The House of Commons library data puts the UK behind 13 neighbouring countries, including Ireland, Norway, Sweden, Finland Denmark, Belgium, the Netherlands, Iceland, Switzerland, Luxembourg, Austria, France and Germany.
According to the research, which uses figures from the International Monetary Fund (IMF), the 13 countries produce more gross domestic product per person than the UK, and have done for the past 21 years.
Existing figures put the UK’s GDP per capita at £31,038 per person in 2021, placing it at the bottom of the league, behind France on £32,622 per head, and Finland which has a rate of £34,187.
Top of the league was Luxembourg at more than £80,000 per person, followed by Ireland at £65,411 and Switzerland on £50,015.
However, the research admits including Luxembourg, which has a small population but is a hub of private banking and investment, could skew the figures.
The figures also show the gap between the UK and its European neighbours has widened over the past two decades, from being 7.6 per cent or £2,219 lower on average to 16.3 per cent, or £5,062, lower on average this year.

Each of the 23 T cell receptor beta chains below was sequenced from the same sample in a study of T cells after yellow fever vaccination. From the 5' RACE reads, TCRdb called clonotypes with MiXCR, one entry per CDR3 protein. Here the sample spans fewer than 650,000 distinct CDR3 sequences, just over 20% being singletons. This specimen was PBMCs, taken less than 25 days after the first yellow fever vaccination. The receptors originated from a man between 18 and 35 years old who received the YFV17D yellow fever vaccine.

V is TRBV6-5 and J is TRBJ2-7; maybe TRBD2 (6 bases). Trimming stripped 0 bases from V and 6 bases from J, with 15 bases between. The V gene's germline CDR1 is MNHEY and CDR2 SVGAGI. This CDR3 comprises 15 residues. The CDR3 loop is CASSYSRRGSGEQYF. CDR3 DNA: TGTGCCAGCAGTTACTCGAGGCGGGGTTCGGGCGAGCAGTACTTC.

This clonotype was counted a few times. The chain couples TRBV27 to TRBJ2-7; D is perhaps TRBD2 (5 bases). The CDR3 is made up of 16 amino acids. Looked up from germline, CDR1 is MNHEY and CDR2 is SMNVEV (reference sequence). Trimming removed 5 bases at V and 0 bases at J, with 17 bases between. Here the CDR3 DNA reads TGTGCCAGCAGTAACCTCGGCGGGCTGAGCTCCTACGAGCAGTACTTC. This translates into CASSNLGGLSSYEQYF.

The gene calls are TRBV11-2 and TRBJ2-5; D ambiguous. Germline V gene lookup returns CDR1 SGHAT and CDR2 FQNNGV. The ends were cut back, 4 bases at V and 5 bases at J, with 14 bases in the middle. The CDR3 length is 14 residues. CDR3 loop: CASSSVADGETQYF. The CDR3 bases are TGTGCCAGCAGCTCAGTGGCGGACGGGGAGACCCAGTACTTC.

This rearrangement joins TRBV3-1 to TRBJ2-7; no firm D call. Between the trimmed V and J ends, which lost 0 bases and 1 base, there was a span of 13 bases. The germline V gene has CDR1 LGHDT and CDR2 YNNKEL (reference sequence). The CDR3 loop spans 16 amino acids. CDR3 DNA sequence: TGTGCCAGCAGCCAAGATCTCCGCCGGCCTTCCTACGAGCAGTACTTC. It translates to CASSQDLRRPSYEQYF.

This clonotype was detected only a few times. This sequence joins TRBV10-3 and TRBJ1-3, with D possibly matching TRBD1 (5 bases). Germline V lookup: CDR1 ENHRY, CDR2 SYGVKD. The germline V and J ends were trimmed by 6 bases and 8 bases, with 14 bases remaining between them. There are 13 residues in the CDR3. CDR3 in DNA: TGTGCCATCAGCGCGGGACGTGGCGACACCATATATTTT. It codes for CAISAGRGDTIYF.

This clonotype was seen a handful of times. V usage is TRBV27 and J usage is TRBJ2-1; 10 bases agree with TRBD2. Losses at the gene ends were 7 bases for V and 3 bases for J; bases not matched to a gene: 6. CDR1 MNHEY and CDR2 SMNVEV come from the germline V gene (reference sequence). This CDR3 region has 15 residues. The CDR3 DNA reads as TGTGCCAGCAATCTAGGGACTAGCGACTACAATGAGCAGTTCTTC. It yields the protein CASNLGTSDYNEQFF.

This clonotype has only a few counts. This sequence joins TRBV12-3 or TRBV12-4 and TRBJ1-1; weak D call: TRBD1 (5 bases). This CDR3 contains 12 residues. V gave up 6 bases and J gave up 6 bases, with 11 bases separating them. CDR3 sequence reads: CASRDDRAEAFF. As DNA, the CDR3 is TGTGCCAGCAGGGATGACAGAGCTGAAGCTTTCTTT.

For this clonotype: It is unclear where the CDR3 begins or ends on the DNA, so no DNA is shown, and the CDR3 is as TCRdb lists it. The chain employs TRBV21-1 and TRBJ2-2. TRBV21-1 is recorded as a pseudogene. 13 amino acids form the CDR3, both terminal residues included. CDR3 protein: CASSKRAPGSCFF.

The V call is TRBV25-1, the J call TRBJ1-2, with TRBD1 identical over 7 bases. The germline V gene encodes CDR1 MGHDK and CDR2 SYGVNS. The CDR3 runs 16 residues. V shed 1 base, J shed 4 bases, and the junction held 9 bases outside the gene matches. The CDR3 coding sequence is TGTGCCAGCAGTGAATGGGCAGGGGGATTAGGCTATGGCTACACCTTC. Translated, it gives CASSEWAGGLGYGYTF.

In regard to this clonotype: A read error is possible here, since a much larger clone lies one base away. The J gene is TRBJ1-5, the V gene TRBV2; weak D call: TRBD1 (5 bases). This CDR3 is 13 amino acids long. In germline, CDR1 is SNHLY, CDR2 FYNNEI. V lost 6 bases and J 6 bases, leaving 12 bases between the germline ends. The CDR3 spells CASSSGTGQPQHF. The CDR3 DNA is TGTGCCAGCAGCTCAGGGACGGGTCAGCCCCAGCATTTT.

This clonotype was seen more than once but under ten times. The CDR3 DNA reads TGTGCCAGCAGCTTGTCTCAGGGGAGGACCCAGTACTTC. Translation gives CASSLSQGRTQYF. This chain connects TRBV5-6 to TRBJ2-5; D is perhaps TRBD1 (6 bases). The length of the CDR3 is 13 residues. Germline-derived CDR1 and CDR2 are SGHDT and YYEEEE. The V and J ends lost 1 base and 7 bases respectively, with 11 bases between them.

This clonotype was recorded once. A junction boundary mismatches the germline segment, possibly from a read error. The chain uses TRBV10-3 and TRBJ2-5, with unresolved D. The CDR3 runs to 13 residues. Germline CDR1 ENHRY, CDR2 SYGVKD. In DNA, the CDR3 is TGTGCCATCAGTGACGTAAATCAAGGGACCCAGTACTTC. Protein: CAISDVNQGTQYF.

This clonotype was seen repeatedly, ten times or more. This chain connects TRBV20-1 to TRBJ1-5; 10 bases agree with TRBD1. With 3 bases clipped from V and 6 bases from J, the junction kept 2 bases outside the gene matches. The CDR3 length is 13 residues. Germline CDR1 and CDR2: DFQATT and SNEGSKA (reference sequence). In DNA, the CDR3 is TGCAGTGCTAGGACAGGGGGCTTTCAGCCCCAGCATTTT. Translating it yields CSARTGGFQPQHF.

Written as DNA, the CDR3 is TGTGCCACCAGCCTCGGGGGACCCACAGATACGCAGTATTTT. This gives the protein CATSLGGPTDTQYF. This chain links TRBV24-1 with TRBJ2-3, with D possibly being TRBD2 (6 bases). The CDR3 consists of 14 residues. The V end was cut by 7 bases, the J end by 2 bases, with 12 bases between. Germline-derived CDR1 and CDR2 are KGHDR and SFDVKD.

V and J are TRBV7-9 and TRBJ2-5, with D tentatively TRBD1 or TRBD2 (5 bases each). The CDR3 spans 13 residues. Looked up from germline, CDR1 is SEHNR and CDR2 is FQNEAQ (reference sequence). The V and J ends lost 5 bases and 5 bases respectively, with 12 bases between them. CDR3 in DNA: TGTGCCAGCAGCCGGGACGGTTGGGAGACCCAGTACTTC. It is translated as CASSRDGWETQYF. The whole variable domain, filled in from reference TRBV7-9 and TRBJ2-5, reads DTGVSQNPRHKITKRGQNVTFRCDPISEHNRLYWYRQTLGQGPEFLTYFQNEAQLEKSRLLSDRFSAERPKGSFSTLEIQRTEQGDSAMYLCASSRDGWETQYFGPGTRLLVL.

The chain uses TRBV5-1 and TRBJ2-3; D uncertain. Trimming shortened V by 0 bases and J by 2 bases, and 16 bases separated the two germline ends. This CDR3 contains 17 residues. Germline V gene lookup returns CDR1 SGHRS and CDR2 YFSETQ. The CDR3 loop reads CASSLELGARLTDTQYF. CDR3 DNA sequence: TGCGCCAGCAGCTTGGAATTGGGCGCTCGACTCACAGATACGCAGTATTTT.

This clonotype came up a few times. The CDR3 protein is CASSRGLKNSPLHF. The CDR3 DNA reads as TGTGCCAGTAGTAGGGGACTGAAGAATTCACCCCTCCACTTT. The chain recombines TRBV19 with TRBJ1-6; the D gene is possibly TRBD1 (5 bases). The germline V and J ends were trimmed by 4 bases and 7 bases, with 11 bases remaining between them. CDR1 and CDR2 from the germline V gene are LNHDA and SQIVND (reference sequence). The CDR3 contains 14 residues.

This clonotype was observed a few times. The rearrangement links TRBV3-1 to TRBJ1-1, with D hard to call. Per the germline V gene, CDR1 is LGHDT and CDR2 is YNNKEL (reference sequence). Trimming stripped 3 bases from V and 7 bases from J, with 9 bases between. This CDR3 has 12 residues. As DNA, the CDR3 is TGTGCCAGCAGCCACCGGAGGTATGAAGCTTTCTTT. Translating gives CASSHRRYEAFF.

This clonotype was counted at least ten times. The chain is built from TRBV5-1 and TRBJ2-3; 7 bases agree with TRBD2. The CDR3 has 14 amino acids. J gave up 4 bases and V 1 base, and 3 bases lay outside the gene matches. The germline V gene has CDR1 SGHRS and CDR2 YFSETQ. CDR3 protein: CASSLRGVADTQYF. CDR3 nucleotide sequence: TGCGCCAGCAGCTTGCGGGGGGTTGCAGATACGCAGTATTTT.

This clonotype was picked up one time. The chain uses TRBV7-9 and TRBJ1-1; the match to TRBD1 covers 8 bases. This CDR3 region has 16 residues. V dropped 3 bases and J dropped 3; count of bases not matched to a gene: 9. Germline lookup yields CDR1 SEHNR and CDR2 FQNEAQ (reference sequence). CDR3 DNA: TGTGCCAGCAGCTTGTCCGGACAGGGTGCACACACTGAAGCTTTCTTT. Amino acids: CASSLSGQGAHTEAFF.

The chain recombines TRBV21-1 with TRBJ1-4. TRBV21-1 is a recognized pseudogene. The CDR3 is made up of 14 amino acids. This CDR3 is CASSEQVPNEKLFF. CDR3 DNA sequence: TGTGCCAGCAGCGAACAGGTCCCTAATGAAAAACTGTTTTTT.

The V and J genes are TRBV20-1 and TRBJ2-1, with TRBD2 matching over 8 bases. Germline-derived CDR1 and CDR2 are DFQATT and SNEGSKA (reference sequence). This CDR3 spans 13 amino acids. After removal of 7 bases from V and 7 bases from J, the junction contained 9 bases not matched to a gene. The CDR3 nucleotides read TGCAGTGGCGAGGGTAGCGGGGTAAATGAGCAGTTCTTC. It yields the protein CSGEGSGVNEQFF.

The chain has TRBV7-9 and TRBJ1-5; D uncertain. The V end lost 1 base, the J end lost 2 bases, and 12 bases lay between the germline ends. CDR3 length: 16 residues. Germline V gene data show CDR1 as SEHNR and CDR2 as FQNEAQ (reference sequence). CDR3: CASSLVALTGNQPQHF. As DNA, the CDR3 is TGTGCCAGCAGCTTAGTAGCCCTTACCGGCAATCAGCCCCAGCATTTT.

For countries with a population of five million or less, the difference has gone from being 26.6 per cent lower than average in 2000 to 50.7 per cent lower this year.
SNP deputy Westminster leader Kirsten Oswald said the research backed her party’s desire for independence as it illustrated that countries which are smaller than, or of the same size as, Scotland "do better".
She said: “The UK is now a whopping £15,739 per person less wealthy than those independent European countries similar in size or smaller than Scotland."
A UK Government spokeswoman said: “Our economy is one of the strongest in the world, in large part thanks the strength or our Union.
“Scotland continues to benefit from the £352 billion package of coronavirus support, which is one of the most generous in the world and has protected one in three Scottish jobs and more than 90,000 businesses.
“And next year Scotland stands to benefit from over £100bn in capital investment across the UK, including investment in green energy and jobs for people in Scotland.”